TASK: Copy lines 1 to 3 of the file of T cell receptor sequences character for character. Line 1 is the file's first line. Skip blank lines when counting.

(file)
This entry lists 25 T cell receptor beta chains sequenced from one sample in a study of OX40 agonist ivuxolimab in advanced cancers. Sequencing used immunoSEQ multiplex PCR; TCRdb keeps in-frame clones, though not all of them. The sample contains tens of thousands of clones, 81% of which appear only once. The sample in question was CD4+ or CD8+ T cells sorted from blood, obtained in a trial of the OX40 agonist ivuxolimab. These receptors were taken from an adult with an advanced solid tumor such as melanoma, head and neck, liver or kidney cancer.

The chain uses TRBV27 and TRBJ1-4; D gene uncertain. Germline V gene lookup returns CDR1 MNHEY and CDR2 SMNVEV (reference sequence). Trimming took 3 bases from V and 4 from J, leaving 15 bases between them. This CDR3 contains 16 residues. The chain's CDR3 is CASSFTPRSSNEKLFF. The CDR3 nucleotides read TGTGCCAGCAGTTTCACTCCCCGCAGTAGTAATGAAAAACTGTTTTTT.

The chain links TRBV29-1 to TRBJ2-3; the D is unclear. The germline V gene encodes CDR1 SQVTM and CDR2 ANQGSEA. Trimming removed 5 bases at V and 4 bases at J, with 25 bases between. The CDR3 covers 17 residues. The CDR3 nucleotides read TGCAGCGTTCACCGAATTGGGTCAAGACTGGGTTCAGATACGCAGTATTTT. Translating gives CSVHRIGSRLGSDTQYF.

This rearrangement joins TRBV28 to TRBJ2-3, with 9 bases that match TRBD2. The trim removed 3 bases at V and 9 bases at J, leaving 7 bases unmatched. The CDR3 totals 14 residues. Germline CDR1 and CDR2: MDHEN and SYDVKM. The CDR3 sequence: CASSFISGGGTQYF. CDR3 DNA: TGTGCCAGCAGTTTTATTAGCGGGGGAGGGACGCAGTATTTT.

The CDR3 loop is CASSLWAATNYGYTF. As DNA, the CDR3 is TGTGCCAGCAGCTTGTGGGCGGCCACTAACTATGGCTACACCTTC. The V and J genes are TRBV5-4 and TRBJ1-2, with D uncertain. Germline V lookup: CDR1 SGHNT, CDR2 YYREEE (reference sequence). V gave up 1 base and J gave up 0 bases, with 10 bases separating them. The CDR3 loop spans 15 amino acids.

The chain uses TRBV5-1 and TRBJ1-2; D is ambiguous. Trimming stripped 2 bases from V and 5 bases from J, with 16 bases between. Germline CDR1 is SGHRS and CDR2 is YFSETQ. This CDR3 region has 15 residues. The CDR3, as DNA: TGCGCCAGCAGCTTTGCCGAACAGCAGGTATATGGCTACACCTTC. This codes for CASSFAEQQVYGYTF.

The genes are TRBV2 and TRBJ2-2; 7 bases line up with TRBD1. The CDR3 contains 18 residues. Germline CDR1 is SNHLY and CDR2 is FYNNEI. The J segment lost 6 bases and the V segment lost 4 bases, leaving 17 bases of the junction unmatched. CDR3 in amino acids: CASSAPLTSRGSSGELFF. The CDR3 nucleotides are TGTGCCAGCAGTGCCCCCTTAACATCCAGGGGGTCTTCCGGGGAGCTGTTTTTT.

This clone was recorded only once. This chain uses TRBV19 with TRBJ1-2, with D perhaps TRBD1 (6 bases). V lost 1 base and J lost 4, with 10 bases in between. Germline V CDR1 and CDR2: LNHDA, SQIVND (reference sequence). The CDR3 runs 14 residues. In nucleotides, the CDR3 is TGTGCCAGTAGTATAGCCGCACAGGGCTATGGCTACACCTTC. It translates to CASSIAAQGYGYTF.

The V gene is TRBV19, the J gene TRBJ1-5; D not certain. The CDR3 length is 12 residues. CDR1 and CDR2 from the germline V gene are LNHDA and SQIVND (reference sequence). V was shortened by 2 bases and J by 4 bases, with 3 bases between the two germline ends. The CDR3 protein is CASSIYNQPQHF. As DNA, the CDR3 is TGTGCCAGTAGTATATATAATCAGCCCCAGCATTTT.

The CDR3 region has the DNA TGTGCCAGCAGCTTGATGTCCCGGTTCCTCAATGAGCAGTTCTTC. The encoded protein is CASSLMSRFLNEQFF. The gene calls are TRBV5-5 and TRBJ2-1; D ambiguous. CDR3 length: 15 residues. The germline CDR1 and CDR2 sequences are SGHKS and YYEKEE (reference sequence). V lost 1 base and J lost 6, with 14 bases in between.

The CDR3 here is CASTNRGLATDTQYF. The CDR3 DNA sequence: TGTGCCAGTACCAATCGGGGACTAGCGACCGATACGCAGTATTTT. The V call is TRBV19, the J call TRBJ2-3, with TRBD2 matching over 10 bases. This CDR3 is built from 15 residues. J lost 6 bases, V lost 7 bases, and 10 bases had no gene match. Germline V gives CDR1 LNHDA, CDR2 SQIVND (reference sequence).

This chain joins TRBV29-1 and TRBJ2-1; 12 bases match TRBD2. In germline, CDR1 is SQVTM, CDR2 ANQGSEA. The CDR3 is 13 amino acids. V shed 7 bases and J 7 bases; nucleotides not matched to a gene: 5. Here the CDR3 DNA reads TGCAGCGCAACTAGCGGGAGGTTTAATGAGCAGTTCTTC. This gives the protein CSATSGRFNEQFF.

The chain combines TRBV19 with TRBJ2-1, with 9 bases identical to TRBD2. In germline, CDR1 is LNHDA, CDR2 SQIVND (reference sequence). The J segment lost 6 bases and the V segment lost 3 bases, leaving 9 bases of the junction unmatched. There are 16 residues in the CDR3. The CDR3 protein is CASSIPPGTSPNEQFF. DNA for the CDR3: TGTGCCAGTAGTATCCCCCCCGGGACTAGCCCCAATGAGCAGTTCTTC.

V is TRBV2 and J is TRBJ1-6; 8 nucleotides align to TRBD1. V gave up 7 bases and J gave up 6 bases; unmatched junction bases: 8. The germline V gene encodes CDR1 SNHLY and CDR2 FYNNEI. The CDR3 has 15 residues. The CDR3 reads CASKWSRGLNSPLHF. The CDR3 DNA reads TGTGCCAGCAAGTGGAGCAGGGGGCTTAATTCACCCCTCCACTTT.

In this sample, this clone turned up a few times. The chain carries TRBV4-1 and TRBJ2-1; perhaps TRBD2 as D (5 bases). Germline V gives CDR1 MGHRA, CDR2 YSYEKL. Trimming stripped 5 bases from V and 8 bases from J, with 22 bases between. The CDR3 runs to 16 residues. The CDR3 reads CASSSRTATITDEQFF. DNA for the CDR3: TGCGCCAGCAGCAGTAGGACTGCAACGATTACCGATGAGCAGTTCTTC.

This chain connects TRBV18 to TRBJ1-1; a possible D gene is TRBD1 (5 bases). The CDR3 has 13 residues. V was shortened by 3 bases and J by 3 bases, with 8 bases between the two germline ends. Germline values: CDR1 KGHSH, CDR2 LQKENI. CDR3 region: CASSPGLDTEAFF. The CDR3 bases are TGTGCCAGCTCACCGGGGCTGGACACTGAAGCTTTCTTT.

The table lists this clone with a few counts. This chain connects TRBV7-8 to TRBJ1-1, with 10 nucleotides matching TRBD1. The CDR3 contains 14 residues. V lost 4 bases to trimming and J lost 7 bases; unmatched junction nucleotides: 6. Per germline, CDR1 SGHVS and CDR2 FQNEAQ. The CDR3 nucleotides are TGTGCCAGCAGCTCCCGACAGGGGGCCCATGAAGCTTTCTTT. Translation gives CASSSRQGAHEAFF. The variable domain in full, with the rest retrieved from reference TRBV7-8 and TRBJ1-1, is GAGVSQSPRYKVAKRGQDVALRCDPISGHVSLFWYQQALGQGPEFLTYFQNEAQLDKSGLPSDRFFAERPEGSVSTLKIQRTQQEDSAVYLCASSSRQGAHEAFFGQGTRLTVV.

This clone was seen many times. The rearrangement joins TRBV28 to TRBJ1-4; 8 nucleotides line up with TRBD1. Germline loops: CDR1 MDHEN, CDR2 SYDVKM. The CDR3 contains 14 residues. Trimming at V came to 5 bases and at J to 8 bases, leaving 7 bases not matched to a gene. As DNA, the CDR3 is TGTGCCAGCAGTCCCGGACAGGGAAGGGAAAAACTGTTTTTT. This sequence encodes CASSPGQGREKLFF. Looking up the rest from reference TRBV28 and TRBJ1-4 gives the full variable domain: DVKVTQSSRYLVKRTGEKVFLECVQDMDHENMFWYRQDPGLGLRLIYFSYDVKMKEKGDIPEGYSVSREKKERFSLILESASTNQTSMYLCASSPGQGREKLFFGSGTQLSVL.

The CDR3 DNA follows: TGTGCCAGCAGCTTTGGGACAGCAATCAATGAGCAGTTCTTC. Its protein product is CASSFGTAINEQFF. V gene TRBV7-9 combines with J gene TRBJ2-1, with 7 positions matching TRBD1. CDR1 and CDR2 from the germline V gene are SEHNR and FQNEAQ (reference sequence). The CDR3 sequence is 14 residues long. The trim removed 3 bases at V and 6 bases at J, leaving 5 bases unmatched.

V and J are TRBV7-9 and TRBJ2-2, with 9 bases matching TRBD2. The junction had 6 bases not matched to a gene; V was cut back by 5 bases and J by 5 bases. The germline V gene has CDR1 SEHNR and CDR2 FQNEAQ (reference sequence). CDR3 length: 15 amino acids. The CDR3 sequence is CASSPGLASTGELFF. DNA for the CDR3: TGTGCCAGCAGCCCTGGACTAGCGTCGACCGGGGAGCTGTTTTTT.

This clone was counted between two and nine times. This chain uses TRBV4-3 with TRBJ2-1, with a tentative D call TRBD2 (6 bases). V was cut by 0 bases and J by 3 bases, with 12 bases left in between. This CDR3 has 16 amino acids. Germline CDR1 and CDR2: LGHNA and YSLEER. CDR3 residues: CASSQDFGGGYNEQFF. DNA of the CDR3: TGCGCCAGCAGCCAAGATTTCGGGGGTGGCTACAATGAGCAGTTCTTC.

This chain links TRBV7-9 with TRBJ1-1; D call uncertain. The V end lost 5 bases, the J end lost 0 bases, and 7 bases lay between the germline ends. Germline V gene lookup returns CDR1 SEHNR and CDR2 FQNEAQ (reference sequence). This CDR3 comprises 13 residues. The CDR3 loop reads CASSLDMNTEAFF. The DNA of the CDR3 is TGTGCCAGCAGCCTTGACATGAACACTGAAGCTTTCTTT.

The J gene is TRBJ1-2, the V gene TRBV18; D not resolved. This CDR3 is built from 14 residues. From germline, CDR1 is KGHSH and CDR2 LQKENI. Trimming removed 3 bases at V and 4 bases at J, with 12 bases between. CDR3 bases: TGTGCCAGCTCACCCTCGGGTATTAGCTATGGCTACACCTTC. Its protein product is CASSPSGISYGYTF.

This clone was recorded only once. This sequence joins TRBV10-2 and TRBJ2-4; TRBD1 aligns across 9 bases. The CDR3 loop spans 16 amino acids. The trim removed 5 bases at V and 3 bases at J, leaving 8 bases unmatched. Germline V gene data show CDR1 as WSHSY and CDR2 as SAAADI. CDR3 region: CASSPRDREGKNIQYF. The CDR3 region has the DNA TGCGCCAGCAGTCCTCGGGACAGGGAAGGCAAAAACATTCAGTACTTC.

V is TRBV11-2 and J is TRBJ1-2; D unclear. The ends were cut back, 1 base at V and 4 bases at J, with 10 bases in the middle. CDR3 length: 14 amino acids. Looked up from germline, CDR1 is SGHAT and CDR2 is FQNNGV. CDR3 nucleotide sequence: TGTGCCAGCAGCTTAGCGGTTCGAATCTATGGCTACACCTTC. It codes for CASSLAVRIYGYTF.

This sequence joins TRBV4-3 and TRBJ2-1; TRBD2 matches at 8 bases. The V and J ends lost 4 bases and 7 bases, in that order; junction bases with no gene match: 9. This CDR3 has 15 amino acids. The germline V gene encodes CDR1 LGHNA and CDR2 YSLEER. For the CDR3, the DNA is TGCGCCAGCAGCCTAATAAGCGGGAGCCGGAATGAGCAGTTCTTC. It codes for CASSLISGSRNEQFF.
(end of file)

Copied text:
This entry lists 25 T cell receptor beta chains sequenced from one sample in a study of OX40 agonist ivuxolimab in advanced cancers. Sequencing used immunoSEQ multiplex PCR; TCRdb keeps in-frame clones, though not all of them. The sample contains tens of thousands of clones, 81% of which appear only once. The sample in question was CD4+ or CD8+ T cells sorted from blood, obtained in a trial of the OX40 agonist ivuxolimab. These receptors were taken from an adult with an advanced solid tumor such as melanoma, head and neck, liver or kidney cancer.

The chain uses TRBV27 and TRBJ1-4; D gene uncertain. Germline V gene lookup returns CDR1 MNHEY and CDR2 SMNVEV (reference sequence). Trimming took 3 bases from V and 4 from J, leaving 15 bases between them. This CDR3 contains 16 residues. The chain's CDR3 is CASSFTPRSSNEKLFF. The CDR3 nucleotides read TGTGCCAGCAGTTTCACTCCCCGCAGTAGTAATGAAAAACTGTTTTTT.

The chain links TRBV29-1 to TRBJ2-3; the D is unclear. The germline V gene encodes CDR1 SQVTM and CDR2 ANQGSEA. Trimming removed 5 bases at V and 4 bases at J, with 25 bases between. The CDR3 covers 17 residues. The CDR3 nucleotides read TGCAGCGTTCACCGAATTGGGTCAAGACTGGGTTCAGATACGCAGTATTTT. Translating gives CSVHRIGSRLGSDTQYF.